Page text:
EIGHT FOR EIGHT: Kelly Kambourelis becomes a model of success for Charleston women’s tennis
During the final eight weeks of the spring semester, CisternYard Sports will be releasing a feature story each week on a student athlete at the College of Charleston that our sports staff thinks you should know. This week, we highlight senior standout Kelly Kambourelis of the women’s tennis team.
It is not often that you come across a student-athlete quite like Kelly Kambourelis.
Her tremendous skill on the tennis court is secondary to her successes in both the classroom and her professional life.
As she completes her four-year career on the women’s tennis team, Kambourelis has become a well-known name on campus. This season, she competed at the first singles position, leading the team to a national ranking and numerous wins over top programs in the country.
A tennis player since age six, Kambourelis credits her father for teacher her the game. The Melbourne, Fla. native has been playing the sport for 16 years and began dominating the Florida tennis circuit at a young age. She was ranked No. 3 in the state in 2007 and was named Florida Today Player of the Year in 2006 and 2007.
Kambourelis is one of two seniors on the tennis squad this season, providing crucial veteran leadership thus far. As the College entered a new conference, Kambourelis stepped up to lead the team through a new challenge.
The CAA has proved to be a learning experience for the women’s tennis team in 2014. After becoming familiar with the Southern Conference teams during her first three seasons, the new competition has been a challenge for both Kambourelis and her teammates.
Although matching up against new faces, Kambourelis was not phased, as she earned the College’s first CAA player of the week award back in late February. She was honored after defeating the 2013 CAA player of the year, Maria Belaya, of nationally ranked William & Mary.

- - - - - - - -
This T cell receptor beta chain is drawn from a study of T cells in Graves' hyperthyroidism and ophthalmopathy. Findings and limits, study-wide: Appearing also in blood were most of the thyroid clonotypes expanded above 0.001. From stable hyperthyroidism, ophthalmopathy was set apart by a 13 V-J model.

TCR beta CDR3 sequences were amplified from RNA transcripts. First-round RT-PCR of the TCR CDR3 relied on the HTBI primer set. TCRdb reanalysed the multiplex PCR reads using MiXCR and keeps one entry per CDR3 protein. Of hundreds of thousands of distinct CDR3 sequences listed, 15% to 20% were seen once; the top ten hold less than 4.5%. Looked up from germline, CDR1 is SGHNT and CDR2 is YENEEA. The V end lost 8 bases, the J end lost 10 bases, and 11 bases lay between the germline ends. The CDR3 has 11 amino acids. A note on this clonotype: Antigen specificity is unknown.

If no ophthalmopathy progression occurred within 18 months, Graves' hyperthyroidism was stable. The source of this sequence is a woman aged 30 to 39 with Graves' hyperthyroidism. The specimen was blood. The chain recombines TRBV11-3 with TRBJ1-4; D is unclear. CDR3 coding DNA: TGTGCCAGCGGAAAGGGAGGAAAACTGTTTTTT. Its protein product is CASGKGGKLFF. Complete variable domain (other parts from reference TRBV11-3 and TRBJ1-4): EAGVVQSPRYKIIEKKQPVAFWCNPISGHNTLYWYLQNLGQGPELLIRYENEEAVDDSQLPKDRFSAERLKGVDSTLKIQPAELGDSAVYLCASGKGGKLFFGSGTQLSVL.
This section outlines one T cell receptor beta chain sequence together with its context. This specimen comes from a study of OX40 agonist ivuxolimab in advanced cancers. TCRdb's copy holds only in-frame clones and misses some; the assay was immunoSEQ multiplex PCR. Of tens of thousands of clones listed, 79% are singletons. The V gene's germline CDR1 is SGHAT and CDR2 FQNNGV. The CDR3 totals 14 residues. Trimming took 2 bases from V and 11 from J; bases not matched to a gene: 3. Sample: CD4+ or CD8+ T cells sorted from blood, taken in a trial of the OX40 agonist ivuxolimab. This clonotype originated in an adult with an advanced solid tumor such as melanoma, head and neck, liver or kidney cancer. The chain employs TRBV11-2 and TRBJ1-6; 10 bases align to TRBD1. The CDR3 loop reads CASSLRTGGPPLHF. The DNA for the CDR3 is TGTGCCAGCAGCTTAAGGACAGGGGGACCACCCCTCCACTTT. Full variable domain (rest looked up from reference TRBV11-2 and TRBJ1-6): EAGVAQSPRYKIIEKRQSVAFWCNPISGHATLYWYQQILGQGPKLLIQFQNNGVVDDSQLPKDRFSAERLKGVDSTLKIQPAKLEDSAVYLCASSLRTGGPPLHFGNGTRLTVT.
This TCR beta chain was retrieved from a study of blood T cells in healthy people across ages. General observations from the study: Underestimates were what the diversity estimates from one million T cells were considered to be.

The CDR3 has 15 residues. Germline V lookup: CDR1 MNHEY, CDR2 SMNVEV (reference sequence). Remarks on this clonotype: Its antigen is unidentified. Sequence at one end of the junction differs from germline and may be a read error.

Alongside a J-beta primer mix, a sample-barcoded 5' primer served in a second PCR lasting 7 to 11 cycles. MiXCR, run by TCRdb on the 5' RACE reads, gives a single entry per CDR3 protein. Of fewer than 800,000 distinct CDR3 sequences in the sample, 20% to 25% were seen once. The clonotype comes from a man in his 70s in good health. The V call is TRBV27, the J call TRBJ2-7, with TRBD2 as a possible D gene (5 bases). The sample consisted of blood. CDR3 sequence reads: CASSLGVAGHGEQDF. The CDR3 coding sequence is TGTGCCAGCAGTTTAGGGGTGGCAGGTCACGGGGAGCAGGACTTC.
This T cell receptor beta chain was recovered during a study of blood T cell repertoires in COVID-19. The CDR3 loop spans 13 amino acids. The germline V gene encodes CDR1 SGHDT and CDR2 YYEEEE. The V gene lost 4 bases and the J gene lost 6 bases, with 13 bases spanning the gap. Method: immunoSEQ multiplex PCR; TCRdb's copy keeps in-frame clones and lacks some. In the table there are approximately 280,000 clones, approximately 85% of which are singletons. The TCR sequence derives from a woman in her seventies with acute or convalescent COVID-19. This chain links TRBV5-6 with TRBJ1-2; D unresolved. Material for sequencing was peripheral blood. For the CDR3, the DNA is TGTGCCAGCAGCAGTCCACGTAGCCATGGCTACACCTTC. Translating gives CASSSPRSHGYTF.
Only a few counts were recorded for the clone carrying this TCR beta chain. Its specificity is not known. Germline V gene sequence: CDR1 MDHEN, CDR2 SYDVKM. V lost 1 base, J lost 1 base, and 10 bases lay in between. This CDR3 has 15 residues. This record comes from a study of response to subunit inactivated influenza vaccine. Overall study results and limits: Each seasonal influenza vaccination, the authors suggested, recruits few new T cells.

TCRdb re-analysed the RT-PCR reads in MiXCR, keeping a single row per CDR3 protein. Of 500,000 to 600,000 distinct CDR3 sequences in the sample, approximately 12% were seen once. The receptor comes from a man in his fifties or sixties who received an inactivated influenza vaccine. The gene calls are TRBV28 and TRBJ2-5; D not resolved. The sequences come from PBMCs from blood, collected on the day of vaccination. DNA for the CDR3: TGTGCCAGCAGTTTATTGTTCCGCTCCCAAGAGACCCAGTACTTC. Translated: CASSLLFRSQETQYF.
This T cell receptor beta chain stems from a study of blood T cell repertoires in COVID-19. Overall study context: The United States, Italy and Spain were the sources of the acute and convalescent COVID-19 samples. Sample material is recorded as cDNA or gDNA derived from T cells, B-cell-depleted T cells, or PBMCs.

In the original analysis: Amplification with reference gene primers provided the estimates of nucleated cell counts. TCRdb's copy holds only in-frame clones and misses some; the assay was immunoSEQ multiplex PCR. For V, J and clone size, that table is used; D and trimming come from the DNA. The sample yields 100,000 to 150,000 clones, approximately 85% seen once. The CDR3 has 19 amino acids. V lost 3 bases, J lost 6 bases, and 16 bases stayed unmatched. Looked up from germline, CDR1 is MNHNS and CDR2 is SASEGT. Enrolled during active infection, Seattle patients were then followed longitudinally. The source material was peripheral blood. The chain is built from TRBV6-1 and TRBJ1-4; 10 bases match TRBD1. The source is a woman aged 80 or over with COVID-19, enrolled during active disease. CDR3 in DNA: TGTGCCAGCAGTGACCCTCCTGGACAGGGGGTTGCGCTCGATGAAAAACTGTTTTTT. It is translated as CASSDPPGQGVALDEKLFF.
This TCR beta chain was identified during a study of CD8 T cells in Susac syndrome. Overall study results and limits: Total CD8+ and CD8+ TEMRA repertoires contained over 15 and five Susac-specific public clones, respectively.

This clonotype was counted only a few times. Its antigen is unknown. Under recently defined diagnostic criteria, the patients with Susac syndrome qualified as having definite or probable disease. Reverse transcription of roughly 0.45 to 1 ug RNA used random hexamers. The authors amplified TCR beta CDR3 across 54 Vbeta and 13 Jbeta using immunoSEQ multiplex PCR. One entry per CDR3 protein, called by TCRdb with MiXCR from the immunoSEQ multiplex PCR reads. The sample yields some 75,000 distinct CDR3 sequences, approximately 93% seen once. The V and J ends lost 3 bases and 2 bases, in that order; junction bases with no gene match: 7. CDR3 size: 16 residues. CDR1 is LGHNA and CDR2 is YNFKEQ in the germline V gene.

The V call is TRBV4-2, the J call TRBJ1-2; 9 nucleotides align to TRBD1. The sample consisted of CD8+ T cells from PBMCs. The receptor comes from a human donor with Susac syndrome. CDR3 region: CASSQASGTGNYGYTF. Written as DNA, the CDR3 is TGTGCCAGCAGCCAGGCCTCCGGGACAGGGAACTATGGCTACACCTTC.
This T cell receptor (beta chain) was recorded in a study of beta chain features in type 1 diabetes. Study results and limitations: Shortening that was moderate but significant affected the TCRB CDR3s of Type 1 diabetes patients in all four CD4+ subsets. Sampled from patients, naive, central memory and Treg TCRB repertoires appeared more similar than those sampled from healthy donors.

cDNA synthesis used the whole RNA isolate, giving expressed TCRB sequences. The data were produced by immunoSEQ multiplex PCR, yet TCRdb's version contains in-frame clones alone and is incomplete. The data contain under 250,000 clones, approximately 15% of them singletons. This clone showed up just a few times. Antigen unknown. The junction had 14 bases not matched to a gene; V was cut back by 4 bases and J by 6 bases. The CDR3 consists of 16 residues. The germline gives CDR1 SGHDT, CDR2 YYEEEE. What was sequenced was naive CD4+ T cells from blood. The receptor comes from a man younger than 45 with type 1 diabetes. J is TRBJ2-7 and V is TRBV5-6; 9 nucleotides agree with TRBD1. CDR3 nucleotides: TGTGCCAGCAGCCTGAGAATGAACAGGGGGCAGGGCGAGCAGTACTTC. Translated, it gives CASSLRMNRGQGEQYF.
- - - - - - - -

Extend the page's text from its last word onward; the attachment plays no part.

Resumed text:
With the CAA Tournament set to begin next week, Kambourelis knows that the competition will be tough, especially after the Cougars’ up and down regular season.
“It has definitely been a change. In the SoCon, every team had to play every other team in the conference before the tournament, so you really got a chance to size each other up during the regular season. The rivalries that had existed before anyone on our current team came to CofC were really present. Now, in the CAA, we don’t know the other teams well yet so we are still getting our feet wet with what these new teams are like and what it takes to win. I think there will be a lot of unfamiliarity for us in a couple weeks when the CAA tournament starts,” she said.
Tennis has brought many memorable moments for Kambourelis, but she narrowed her favorite memories down to one spectacular postseason run.
“My proudest moment has been winning the Most Outstanding Player for the 2012 Southern Conference Tournament. We beat UNCG in the SoCon finals after losing to them in the regular season that year, so blanking them 4-0 in the tournament final and personally winning MOP for the tournament is my favorite memory,” she said.
Aside from her achievements on the tennis court, Kambourelis is also an accomplished student in the classroom. A member of the prestigious William Aiken Society in the Honors College, Kambourelis will graduate with a 4.0 grade point average, which she has maintained all four years.